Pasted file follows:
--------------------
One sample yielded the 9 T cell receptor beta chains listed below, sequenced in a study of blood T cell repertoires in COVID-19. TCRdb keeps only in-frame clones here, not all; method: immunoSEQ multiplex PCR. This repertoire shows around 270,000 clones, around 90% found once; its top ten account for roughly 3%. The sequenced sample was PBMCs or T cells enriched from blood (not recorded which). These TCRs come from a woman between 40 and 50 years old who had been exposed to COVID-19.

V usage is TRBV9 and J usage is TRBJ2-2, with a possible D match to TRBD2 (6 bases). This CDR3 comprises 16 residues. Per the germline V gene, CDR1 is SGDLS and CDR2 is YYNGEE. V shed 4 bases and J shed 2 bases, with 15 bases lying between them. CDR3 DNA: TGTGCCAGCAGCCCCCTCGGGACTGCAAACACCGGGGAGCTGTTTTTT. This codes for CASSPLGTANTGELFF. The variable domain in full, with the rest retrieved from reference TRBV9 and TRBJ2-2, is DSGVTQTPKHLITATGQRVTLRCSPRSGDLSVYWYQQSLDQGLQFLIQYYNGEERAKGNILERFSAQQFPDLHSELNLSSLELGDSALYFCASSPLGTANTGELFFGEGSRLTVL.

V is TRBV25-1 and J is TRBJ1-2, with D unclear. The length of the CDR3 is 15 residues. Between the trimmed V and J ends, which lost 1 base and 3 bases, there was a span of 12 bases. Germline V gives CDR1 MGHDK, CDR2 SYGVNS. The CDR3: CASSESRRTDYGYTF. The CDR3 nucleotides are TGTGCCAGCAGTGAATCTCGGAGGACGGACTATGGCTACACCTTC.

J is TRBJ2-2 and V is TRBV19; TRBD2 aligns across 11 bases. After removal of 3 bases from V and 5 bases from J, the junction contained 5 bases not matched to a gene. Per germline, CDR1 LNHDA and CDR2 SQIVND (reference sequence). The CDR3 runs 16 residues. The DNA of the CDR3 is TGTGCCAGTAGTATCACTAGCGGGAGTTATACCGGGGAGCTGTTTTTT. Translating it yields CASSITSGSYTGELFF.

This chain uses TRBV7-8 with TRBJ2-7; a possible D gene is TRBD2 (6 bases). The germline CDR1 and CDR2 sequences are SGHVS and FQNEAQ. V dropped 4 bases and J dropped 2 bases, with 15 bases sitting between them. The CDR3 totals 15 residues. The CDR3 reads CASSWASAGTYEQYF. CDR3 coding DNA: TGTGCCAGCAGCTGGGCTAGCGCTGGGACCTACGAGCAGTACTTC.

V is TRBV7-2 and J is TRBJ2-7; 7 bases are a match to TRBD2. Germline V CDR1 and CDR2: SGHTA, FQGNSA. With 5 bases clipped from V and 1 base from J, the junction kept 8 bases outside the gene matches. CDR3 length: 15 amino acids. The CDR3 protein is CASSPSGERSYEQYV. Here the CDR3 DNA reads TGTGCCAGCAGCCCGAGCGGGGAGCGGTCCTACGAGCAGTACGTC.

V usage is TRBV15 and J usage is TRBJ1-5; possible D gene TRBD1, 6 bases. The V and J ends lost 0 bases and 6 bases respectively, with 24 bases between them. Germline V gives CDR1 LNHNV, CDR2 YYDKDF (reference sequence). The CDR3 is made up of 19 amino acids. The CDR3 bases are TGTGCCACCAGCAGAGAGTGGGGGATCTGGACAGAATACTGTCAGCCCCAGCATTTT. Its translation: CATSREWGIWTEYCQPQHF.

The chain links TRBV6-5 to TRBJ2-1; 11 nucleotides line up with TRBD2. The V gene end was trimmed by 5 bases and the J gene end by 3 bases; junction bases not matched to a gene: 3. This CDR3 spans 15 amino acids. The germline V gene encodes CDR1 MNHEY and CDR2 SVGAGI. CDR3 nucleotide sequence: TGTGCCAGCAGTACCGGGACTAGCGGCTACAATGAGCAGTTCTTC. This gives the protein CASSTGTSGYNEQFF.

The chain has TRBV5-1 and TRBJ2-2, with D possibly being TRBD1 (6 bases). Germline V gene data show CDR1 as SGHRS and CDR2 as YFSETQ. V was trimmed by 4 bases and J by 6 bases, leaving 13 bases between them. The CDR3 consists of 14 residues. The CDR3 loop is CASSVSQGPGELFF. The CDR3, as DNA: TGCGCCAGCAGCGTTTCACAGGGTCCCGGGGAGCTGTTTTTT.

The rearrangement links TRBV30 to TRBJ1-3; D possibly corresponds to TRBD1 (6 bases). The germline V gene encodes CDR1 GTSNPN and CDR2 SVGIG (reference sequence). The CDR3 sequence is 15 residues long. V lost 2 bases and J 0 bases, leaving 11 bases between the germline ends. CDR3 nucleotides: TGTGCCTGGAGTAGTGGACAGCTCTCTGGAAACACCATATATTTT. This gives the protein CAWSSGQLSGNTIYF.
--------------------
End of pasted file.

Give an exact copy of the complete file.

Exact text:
One sample yielded the 9 T cell receptor beta chains listed below, sequenced in a study of blood T cell repertoires in COVID-19. TCRdb keeps only in-frame clones here, not all; method: immunoSEQ multiplex PCR. This repertoire shows around 270,000 clones, around 90% found once; its top ten account for roughly 3%. The sequenced sample was PBMCs or T cells enriched from blood (not recorded which). These TCRs come from a woman between 40 and 50 years old who had been exposed to COVID-19.

V usage is TRBV9 and J usage is TRBJ2-2, with a possible D match to TRBD2 (6 bases). This CDR3 comprises 16 residues. Per the germline V gene, CDR1 is SGDLS and CDR2 is YYNGEE. V shed 4 bases and J shed 2 bases, with 15 bases lying between them. CDR3 DNA: TGTGCCAGCAGCCCCCTCGGGACTGCAAACACCGGGGAGCTGTTTTTT. This codes for CASSPLGTANTGELFF. The variable domain in full, with the rest retrieved from reference TRBV9 and TRBJ2-2, is DSGVTQTPKHLITATGQRVTLRCSPRSGDLSVYWYQQSLDQGLQFLIQYYNGEERAKGNILERFSAQQFPDLHSELNLSSLELGDSALYFCASSPLGTANTGELFFGEGSRLTVL.

V is TRBV25-1 and J is TRBJ1-2, with D unclear. The length of the CDR3 is 15 residues. Between the trimmed V and J ends, which lost 1 base and 3 bases, there was a span of 12 bases. Germline V gives CDR1 MGHDK, CDR2 SYGVNS. The CDR3: CASSESRRTDYGYTF. The CDR3 nucleotides are TGTGCCAGCAGTGAATCTCGGAGGACGGACTATGGCTACACCTTC.

J is TRBJ2-2 and V is TRBV19; TRBD2 aligns across 11 bases. After removal of 3 bases from V and 5 bases from J, the junction contained 5 bases not matched to a gene. Per germline, CDR1 LNHDA and CDR2 SQIVND (reference sequence). The CDR3 runs 16 residues. The DNA of the CDR3 is TGTGCCAGTAGTATCACTAGCGGGAGTTATACCGGGGAGCTGTTTTTT. Translating it yields CASSITSGSYTGELFF.

This chain uses TRBV7-8 with TRBJ2-7; a possible D gene is TRBD2 (6 bases). The germline CDR1 and CDR2 sequences are SGHVS and FQNEAQ. V dropped 4 bases and J dropped 2 bases, with 15 bases sitting between them. The CDR3 totals 15 residues. The CDR3 reads CASSWASAGTYEQYF. CDR3 coding DNA: TGTGCCAGCAGCTGGGCTAGCGCTGGGACCTACGAGCAGTACTTC.

V is TRBV7-2 and J is TRBJ2-7; 7 bases are a match to TRBD2. Germline V CDR1 and CDR2: SGHTA, FQGNSA. With 5 bases clipped from V and 1 base from J, the junction kept 8 bases outside the gene matches. CDR3 length: 15 amino acids. The CDR3 protein is CASSPSGERSYEQYV. Here the CDR3 DNA reads TGTGCCAGCAGCCCGAGCGGGGAGCGGTCCTACGAGCAGTACGTC.

V usage is TRBV15 and J usage is TRBJ1-5; possible D gene TRBD1, 6 bases. The V and J ends lost 0 bases and 6 bases respectively, with 24 bases between them. Germline V gives CDR1 LNHNV, CDR2 YYDKDF (reference sequence). The CDR3 is made up of 19 amino acids. The CDR3 bases are TGTGCCACCAGCAGAGAGTGGGGGATCTGGACAGAATACTGTCAGCCCCAGCATTTT. Its translation: CATSREWGIWTEYCQPQHF.

The chain links TRBV6-5 to TRBJ2-1; 11 nucleotides line up with TRBD2. The V gene end was trimmed by 5 bases and the J gene end by 3 bases; junction bases not matched to a gene: 3. This CDR3 spans 15 amino acids. The germline V gene encodes CDR1 MNHEY and CDR2 SVGAGI. CDR3 nucleotide sequence: TGTGCCAGCAGTACCGGGACTAGCGGCTACAATGAGCAGTTCTTC. This gives the protein CASSTGTSGYNEQFF.

The chain has TRBV5-1 and TRBJ2-2, with D possibly being TRBD1 (6 bases). Germline V gene data show CDR1 as SGHRS and CDR2 as YFSETQ. V was trimmed by 4 bases and J by 6 bases, leaving 13 bases between them. The CDR3 consists of 14 residues. The CDR3 loop is CASSVSQGPGELFF. The CDR3, as DNA: TGCGCCAGCAGCGTTTCACAGGGTCCCGGGGAGCTGTTTTTT.

The rearrangement links TRBV30 to TRBJ1-3; D possibly corresponds to TRBD1 (6 bases). The germline V gene encodes CDR1 GTSNPN and CDR2 SVGIG (reference sequence). The CDR3 sequence is 15 residues long. V lost 2 bases and J 0 bases, leaving 11 bases between the germline ends. CDR3 nucleotides: TGTGCCTGGAGTAGTGGACAGCTCTCTGGAAACACCATATATTTT. This gives the protein CAWSSGQLSGNTIYF.